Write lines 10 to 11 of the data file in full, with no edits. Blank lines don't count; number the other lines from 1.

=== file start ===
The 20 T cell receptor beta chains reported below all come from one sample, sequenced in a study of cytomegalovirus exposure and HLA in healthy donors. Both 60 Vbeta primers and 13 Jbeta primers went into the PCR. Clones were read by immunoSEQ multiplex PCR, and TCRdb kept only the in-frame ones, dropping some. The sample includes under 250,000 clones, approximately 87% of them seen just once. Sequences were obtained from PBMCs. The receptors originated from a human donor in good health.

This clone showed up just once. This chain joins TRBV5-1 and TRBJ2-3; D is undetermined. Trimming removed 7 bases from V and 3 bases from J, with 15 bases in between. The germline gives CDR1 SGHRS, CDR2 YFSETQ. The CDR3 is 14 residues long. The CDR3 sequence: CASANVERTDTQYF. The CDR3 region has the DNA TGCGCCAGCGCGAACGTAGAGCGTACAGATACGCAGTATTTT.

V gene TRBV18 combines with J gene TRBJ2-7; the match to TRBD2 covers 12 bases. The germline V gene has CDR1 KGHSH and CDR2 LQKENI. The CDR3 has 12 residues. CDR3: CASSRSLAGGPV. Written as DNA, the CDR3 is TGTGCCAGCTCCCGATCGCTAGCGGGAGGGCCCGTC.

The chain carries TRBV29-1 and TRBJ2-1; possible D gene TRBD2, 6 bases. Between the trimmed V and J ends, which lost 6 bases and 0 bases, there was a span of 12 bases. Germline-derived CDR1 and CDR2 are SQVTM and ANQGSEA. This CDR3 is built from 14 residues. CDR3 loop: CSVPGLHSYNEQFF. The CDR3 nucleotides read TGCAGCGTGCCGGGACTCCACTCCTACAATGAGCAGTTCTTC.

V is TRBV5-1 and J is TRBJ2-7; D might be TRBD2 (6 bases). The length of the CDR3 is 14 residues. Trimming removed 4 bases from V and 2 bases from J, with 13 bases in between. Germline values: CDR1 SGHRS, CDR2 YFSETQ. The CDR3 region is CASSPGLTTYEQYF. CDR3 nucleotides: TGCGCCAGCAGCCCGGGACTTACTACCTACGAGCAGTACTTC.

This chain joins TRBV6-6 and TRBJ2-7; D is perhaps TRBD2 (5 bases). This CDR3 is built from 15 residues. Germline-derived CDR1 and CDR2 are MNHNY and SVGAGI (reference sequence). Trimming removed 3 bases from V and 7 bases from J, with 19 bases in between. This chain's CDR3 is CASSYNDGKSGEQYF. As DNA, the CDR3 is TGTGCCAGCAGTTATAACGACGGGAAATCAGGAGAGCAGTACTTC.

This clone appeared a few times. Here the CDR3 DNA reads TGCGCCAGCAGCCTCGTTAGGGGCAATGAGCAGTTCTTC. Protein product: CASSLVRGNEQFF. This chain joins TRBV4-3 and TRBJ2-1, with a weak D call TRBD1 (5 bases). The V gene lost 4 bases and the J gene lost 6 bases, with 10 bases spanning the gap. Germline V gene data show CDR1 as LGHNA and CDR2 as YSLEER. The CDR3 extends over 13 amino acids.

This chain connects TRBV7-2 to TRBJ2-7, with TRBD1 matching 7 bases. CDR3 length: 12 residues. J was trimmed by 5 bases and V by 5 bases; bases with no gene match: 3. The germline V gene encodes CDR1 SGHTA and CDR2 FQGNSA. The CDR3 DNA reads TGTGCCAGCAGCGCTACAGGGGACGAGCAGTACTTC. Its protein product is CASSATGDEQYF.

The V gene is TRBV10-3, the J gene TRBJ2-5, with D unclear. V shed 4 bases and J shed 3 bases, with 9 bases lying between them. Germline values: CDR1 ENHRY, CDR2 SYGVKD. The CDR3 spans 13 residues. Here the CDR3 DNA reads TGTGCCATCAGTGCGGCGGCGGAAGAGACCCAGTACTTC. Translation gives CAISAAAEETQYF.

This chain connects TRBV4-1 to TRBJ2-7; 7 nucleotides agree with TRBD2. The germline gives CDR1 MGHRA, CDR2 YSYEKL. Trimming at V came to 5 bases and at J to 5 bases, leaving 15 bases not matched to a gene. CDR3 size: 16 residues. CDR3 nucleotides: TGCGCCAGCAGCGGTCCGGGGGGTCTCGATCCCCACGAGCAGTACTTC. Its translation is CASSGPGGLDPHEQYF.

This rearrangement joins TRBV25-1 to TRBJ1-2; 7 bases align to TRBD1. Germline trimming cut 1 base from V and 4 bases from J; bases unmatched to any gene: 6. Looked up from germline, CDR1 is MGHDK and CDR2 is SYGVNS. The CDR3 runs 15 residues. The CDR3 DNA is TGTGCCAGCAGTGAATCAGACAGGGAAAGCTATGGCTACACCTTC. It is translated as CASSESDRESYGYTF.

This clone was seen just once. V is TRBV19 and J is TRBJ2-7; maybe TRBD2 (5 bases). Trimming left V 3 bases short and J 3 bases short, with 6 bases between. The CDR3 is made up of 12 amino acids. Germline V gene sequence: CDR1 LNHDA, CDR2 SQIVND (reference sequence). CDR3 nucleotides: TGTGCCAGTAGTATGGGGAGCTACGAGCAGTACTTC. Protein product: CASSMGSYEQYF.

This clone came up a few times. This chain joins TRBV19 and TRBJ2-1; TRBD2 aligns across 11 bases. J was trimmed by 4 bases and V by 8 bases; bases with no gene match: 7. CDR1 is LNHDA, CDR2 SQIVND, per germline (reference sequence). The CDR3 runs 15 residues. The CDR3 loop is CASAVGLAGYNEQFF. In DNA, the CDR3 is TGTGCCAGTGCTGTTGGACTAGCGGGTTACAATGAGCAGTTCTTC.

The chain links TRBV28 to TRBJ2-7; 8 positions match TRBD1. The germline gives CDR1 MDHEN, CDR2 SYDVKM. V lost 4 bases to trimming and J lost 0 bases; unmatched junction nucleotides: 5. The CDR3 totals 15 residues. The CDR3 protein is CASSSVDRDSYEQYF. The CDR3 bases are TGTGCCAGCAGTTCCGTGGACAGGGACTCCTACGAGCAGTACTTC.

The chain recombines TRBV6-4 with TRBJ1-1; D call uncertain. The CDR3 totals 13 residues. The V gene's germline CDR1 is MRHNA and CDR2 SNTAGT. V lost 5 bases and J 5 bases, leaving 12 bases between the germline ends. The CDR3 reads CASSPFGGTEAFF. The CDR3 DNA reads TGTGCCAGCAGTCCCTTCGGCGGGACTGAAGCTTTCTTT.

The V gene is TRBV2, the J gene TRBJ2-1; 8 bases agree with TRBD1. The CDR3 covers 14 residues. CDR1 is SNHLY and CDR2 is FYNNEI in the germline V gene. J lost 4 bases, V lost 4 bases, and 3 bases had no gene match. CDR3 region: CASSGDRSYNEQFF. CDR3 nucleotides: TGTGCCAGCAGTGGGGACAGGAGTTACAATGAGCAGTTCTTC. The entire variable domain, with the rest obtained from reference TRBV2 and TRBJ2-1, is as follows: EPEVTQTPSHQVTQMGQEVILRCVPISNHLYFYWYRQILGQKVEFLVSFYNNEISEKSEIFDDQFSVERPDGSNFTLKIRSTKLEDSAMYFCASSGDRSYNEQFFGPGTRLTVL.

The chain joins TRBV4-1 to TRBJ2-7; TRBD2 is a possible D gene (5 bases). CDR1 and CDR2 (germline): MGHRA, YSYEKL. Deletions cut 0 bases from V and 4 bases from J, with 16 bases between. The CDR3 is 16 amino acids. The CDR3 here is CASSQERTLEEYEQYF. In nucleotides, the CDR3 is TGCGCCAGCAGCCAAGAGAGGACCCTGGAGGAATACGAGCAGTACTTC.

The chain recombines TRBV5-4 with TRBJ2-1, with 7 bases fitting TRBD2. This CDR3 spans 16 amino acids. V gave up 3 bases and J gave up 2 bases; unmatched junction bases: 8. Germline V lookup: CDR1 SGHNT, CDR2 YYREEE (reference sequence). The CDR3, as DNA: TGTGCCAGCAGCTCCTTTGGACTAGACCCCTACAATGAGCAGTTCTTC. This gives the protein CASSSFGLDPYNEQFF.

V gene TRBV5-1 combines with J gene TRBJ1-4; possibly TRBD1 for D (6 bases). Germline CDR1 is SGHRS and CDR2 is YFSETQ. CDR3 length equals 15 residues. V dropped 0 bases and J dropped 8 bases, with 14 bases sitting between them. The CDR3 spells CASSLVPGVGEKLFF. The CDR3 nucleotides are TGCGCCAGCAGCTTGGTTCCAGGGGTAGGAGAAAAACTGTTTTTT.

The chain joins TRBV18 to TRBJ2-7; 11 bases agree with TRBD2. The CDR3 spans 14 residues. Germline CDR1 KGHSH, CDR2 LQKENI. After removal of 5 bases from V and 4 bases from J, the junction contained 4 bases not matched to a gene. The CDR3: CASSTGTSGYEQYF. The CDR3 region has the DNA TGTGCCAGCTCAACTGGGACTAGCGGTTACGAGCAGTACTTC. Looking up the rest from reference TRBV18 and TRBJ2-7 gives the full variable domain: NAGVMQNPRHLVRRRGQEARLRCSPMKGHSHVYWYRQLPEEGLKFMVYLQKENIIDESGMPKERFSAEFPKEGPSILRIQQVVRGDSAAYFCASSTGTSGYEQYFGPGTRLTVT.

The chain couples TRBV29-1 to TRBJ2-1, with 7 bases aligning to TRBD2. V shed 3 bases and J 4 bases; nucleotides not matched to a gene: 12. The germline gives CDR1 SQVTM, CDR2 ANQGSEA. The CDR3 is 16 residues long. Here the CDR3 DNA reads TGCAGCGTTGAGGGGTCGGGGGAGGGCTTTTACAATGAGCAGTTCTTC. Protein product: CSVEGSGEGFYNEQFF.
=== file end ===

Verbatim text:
This chain connects TRBV4-1 to TRBJ2-7; 7 nucleotides agree with TRBD2. The germline gives CDR1 MGHRA, CDR2 YSYEKL. Trimming at V came to 5 bases and at J to 5 bases, leaving 15 bases not matched to a gene. CDR3 size: 16 residues. CDR3 nucleotides: TGCGCCAGCAGCGGTCCGGGGGGTCTCGATCCCCACGAGCAGTACTTC. Its translation is CASSGPGGLDPHEQYF.

This rearrangement joins TRBV25-1 to TRBJ1-2; 7 bases align to TRBD1. Germline trimming cut 1 base from V and 4 bases from J; bases unmatched to any gene: 6. Looked up from germline, CDR1 is MGHDK and CDR2 is SYGVNS. The CDR3 runs 15 residues. The CDR3 DNA is TGTGCCAGCAGTGAATCAGACAGGGAAAGCTATGGCTACACCTTC. It is translated as CASSESDRESYGYTF.